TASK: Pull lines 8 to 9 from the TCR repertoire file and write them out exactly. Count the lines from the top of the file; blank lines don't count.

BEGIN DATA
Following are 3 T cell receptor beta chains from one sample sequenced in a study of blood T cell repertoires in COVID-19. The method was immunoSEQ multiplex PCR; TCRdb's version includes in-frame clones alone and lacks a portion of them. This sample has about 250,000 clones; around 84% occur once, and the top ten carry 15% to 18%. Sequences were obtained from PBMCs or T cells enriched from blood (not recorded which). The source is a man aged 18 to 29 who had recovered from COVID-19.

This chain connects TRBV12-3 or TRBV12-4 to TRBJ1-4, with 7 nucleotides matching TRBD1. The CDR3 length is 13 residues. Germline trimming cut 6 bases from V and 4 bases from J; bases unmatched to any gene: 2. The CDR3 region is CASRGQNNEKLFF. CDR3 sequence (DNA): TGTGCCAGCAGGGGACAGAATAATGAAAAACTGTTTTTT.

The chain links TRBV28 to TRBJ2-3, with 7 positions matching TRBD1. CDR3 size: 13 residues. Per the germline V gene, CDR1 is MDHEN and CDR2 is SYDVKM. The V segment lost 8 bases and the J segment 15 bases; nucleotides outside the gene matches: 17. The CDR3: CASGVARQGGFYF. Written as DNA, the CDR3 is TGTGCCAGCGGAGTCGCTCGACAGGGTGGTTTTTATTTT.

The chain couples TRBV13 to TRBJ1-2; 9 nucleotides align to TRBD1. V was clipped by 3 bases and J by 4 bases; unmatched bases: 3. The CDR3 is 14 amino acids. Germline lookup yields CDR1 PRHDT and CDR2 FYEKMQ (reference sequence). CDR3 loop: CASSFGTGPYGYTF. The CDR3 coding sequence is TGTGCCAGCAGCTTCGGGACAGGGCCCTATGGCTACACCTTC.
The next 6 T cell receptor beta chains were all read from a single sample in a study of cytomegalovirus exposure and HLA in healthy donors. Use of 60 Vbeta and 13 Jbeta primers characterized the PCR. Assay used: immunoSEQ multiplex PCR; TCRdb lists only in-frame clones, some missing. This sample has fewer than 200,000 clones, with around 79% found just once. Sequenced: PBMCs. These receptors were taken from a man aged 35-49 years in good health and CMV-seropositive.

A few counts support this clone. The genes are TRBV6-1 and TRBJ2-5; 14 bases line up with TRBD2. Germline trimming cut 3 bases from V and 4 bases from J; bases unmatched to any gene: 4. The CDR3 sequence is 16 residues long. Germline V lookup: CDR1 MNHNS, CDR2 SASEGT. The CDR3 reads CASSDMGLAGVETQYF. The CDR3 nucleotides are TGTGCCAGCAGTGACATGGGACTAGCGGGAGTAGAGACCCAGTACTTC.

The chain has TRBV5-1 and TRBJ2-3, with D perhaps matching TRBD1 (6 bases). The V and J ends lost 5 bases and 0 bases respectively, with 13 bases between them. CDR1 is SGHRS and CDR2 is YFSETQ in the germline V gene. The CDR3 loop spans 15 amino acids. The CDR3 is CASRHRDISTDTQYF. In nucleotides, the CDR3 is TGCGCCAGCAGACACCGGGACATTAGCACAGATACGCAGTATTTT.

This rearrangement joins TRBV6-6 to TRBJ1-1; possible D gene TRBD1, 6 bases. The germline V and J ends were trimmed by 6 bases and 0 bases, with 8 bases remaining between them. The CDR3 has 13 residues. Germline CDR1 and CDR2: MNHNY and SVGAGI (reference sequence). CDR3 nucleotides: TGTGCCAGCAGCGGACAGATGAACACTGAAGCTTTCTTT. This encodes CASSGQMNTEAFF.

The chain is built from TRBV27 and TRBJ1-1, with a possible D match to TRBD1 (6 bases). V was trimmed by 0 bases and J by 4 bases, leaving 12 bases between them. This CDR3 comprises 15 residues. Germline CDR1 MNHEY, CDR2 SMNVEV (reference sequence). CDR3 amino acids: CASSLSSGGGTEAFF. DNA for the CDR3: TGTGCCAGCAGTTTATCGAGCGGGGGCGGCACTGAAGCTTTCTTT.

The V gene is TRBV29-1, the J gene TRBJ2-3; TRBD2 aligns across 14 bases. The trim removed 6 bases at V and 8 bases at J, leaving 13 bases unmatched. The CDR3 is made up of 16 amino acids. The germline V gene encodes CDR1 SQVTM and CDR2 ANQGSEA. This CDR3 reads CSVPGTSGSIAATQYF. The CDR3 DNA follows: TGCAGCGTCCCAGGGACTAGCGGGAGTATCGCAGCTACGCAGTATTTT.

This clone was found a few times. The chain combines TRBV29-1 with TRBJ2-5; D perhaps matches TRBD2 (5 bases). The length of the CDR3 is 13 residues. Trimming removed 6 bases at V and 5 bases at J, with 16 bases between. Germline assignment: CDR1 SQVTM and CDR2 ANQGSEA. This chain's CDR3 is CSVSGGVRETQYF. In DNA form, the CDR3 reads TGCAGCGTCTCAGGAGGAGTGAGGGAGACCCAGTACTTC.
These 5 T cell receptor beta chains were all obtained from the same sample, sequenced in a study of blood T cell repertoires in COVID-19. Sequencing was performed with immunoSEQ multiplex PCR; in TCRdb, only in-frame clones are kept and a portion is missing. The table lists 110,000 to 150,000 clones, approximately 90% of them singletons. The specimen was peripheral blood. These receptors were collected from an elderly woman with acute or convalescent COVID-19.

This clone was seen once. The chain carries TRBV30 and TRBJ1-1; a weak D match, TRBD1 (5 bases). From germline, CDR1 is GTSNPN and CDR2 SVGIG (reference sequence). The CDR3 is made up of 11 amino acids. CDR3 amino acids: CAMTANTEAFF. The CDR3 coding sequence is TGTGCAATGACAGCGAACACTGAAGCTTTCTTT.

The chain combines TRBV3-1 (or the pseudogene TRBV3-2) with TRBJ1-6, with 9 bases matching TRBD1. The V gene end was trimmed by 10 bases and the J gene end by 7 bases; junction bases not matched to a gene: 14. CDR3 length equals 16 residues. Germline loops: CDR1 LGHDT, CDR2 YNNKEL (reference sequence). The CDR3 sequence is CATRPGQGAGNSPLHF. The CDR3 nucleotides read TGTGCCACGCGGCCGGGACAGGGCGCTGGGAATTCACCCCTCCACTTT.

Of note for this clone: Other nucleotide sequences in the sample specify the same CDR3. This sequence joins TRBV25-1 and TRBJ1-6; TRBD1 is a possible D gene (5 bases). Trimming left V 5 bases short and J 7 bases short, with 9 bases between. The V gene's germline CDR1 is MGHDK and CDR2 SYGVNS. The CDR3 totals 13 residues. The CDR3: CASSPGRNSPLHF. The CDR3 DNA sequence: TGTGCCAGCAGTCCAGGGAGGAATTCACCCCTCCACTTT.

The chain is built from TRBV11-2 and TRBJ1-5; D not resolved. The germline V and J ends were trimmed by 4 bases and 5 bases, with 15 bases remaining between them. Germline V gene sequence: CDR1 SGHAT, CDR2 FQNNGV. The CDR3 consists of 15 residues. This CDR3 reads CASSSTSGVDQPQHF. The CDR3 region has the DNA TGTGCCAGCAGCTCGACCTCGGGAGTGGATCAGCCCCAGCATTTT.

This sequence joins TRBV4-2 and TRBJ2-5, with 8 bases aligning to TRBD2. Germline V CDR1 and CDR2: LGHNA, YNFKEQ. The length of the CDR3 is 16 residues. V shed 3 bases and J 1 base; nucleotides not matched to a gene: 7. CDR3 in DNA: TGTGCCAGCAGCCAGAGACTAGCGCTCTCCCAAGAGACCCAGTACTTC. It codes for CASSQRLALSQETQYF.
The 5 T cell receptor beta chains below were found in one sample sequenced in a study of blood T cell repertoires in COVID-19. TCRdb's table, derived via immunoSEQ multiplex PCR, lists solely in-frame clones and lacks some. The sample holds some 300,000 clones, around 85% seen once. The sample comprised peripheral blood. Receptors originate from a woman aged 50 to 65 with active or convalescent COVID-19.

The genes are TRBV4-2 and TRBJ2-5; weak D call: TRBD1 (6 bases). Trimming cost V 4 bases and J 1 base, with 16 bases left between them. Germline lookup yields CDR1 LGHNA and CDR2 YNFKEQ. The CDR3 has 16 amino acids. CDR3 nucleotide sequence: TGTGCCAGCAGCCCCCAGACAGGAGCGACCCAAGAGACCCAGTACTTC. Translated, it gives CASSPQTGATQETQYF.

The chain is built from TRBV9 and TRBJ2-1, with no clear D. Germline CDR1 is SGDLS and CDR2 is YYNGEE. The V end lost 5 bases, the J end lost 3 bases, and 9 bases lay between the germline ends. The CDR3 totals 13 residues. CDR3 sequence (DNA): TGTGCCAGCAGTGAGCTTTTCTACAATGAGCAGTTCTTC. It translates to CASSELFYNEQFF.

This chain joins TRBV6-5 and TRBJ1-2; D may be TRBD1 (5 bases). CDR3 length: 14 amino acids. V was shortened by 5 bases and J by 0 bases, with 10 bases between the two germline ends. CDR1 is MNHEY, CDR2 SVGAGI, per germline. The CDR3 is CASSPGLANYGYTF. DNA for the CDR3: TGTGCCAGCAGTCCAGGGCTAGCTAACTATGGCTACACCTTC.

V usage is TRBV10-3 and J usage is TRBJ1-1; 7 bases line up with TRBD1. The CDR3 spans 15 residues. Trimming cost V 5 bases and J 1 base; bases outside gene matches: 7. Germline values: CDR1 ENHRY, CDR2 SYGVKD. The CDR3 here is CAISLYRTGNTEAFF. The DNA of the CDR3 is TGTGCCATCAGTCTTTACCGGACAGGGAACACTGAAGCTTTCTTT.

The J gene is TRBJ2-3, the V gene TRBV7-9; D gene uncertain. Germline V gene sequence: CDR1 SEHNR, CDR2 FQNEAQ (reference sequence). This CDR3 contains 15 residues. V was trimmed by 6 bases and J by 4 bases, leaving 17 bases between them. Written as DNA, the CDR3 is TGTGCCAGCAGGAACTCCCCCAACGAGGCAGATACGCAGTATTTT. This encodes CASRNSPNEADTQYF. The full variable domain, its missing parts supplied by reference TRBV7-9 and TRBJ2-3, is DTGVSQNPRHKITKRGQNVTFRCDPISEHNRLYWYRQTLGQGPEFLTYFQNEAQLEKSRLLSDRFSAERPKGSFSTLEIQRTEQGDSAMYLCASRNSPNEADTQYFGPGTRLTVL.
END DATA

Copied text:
This rearrangement joins TRBV6-6 to TRBJ1-1; possible D gene TRBD1, 6 bases. The germline V and J ends were trimmed by 6 bases and 0 bases, with 8 bases remaining between them. The CDR3 has 13 residues. Germline CDR1 and CDR2: MNHNY and SVGAGI (reference sequence). CDR3 nucleotides: TGTGCCAGCAGCGGACAGATGAACACTGAAGCTTTCTTT. This encodes CASSGQMNTEAFF.

The chain is built from TRBV27 and TRBJ1-1, with a possible D match to TRBD1 (6 bases). V was trimmed by 0 bases and J by 4 bases, leaving 12 bases between them. This CDR3 comprises 15 residues. Germline CDR1 MNHEY, CDR2 SMNVEV (reference sequence). CDR3 amino acids: CASSLSSGGGTEAFF. DNA for the CDR3: TGTGCCAGCAGTTTATCGAGCGGGGGCGGCACTGAAGCTTTCTTT.